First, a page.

But even more superficial than all of that…I mean, we can get into the root philosophical contradictions, and that’s its own brand of fun, but we can put it in more pedestrian terms:  Would you continue to ask favors of someone who has told you to freely ask him favors if you never knew whether or not your favors would be granted; if there were all these stipulations about what could be asked for and when and how and that it really wasn’t going to be up to you and that you couldn’t be trusted to know what you really wanted or needed, and therefore the asking of favors became this tedious and exasperating task of self-examination and naval gazing and groveling and bemoaning your own infinite existential inadequacy and ignorance, and then when confronted with a desperate circumstance like a child with a terminal illness or the loss of a career or a sexual assault you found yourself groveling and prostrating yourself before this giver-of-favors, wailing and begging him to just this once give you relief; and then to forgive you for thinking what YOU want actually matters?  In other words, you are told to ask favors, but then told that you don’t possess the intrinsic wisdom or foresight to know which favors should be asked for.  So favor-asking becomes this giant farce…a facade of love.  Because the giver of favors is going to do whatever he’s going to do whether you ask for it or not.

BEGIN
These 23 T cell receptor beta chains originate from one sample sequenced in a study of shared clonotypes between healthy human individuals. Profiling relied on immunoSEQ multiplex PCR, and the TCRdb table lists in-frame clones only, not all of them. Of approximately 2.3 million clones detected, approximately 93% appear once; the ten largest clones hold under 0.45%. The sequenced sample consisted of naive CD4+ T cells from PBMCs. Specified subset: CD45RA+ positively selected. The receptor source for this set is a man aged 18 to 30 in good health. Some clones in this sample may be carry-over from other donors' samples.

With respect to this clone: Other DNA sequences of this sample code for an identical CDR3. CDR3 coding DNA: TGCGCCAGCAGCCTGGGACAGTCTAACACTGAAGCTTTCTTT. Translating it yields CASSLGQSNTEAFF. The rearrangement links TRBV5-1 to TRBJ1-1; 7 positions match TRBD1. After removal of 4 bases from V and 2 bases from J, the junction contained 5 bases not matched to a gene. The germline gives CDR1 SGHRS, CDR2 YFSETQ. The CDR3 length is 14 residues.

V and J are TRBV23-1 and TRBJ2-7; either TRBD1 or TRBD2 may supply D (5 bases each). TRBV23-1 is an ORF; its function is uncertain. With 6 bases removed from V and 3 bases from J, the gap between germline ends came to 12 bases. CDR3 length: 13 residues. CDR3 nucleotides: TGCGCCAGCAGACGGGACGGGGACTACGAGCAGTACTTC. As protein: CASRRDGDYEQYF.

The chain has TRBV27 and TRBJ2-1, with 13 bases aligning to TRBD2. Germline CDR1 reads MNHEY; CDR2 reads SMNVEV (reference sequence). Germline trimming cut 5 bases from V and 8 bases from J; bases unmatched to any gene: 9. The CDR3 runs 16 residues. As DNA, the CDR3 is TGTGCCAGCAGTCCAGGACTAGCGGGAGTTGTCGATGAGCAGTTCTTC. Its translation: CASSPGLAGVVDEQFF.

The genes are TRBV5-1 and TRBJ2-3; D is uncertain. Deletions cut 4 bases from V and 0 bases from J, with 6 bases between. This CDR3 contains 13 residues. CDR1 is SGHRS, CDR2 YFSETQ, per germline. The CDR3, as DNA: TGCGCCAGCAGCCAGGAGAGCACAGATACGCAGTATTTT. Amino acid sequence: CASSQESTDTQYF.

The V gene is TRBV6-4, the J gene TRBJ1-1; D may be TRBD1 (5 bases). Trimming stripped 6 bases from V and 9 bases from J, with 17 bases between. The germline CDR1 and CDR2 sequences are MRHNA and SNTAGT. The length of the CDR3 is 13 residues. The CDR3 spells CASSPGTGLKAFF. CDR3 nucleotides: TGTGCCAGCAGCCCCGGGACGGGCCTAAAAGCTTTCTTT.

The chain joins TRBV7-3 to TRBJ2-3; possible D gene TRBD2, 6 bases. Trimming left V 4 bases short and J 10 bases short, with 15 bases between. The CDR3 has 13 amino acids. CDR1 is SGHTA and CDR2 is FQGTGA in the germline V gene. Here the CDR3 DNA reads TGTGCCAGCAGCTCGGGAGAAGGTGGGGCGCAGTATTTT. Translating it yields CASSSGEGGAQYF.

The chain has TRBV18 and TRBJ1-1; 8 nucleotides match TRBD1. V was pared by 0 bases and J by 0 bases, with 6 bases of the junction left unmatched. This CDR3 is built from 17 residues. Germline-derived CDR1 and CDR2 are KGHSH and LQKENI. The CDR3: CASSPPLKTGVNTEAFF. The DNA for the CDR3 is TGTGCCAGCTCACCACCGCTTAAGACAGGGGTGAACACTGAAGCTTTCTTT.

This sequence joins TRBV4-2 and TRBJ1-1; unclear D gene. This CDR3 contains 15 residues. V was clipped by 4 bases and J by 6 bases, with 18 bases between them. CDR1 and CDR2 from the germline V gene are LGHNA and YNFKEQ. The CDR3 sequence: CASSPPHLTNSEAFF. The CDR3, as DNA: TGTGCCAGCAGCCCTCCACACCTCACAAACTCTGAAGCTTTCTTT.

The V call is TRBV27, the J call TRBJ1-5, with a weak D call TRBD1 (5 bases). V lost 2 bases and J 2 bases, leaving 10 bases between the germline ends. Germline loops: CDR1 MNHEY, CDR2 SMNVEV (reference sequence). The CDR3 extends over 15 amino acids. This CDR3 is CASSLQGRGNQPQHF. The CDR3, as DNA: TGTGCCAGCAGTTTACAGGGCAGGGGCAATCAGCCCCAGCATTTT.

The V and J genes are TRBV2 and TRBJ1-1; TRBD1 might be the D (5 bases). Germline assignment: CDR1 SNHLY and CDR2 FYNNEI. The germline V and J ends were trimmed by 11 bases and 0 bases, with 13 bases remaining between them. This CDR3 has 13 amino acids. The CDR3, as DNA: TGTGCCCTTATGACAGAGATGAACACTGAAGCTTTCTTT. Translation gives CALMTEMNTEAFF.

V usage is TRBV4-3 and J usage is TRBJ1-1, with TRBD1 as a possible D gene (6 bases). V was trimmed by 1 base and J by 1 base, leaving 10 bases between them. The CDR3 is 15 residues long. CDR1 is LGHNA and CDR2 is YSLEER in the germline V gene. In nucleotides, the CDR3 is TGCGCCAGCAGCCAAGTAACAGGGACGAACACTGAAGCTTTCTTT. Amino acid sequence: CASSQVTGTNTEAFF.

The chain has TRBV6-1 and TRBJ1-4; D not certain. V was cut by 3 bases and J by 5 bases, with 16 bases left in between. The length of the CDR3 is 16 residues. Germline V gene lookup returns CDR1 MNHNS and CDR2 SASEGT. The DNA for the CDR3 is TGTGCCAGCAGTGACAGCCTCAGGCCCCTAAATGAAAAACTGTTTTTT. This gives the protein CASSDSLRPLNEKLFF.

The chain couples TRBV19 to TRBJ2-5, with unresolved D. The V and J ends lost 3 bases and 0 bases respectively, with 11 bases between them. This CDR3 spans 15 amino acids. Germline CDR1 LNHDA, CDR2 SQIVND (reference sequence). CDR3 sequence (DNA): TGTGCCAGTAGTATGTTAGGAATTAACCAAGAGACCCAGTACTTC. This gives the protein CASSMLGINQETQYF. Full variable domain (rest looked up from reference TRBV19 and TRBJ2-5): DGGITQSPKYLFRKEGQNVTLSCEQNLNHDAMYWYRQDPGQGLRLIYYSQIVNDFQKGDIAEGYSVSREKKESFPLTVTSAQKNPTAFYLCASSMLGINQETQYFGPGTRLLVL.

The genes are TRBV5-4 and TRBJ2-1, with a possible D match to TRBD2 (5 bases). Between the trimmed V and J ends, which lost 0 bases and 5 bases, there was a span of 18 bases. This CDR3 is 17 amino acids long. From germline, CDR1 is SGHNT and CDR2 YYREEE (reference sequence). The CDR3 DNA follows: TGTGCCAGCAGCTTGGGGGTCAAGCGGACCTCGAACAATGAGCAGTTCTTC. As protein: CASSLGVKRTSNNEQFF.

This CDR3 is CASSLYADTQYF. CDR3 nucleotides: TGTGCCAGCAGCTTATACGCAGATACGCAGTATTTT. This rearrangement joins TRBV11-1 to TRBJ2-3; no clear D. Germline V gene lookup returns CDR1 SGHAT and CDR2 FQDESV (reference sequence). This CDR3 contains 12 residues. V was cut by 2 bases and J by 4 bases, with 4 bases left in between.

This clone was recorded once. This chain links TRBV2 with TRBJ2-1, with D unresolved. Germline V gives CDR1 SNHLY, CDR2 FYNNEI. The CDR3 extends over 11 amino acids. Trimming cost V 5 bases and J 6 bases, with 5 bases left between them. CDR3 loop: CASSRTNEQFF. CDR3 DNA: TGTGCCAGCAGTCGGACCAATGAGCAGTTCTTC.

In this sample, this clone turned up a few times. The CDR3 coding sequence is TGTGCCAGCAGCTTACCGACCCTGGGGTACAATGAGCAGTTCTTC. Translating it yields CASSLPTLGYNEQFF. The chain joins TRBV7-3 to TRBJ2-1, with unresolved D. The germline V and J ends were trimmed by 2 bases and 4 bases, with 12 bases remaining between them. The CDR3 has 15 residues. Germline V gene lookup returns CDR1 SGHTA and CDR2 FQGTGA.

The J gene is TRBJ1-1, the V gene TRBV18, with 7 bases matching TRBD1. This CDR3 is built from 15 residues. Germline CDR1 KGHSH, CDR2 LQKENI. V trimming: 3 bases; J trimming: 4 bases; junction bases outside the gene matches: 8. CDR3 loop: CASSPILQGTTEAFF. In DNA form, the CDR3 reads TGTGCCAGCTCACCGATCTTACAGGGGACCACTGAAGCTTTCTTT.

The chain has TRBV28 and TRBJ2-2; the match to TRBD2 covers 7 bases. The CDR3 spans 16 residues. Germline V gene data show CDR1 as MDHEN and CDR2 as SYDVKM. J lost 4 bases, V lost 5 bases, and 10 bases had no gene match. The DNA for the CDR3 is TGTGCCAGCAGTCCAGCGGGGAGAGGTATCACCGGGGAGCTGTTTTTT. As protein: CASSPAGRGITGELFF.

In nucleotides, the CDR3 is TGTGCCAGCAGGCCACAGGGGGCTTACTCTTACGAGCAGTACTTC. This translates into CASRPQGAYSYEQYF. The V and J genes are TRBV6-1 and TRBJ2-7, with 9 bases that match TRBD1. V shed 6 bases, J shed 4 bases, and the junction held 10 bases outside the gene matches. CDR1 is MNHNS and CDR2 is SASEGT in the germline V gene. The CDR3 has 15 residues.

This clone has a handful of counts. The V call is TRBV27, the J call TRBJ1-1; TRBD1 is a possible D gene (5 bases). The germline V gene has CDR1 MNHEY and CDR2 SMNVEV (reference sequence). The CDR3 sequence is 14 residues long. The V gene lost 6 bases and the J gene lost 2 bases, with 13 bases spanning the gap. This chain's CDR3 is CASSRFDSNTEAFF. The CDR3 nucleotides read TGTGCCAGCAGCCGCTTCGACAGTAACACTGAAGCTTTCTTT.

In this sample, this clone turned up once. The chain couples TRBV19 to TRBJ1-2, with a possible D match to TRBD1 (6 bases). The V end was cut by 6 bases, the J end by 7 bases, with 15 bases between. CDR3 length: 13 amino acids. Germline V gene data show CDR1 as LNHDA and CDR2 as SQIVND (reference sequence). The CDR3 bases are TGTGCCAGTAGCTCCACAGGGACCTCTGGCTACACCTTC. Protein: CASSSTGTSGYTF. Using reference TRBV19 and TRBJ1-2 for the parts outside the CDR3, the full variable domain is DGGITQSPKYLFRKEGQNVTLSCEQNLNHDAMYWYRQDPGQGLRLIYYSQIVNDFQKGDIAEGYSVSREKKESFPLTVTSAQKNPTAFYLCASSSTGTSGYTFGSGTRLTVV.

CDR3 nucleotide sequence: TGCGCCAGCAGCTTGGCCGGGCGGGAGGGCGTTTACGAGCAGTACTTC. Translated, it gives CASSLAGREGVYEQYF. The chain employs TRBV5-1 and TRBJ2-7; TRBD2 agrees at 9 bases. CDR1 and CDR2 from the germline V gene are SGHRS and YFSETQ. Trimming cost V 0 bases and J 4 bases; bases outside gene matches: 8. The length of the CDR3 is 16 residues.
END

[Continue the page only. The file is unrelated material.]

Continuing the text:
Needless to say, most of us, if presented with such a clearly ludicrous waste of time would pass on it, and many of us wouldn’t hesitate to scold the snake oil salesman for his wicked deception.  Nevertheless, this is what prayer has become.  It is nothing more than the dance of a medicine man around the fire of primitive, polytheistic superstition.

So what, at root, is the error?  Okay.  Wait for it.  And prepare to be scandalized.

We ask instead of tell.  We politely request instead of demand an answer to our prayers, which I submit as children of God, with all the responsibilities and complexities and challenges that this implies, is our divine birthright.

Now hold on. Let me explain (in part two). This is not without its reason; it comes with much understanding and responsibility.  I promise, it is not a return to the genie in the bottle.

End (Part ONE)

When “God’s Will” is a Moral and Rational Catastrophe

Recently some friends of mine made a very significant life decision.  I felt and feel that this decision is a dreadful one…one that places the family at serious risk.  What the decision is is not really important; and they are certainly well within their rights to make it…so as far as that goes it makes no real difference to me.  They can do what they want with their own lives; they didn’t ask my opinion and they aren’t obliged to do so.  I’m fine with that.  I wish them good luck and it’s not my problem.

Except that it kinda IS my problem, because it stems from an idea about God and the nature of reality that implicitly affects me.  Because how anyone in a system under which citizens are obligated to associate with each other—through the coercive power of the State to requisition property—thinks about reality is going to affect his or her neighbor…because it affects how they VOTE.  And to cast a vote is to proclaim a tacit desire to use force to compel others to your personal political ideals.  So…yeah, this problem affects me.

Once the decision had been realized and formalized these friends stated that it was wonderful to see how—and I will paraphrase here—God made it all happen.   God prompted their hearts and then secured the “desired” outcome…and the reason I use quotes around “desired” is because if God gives you the idea and the will then is the desire really yours? Umm…no, it aint. You don’t have anything to do with it.

And now you see the problem.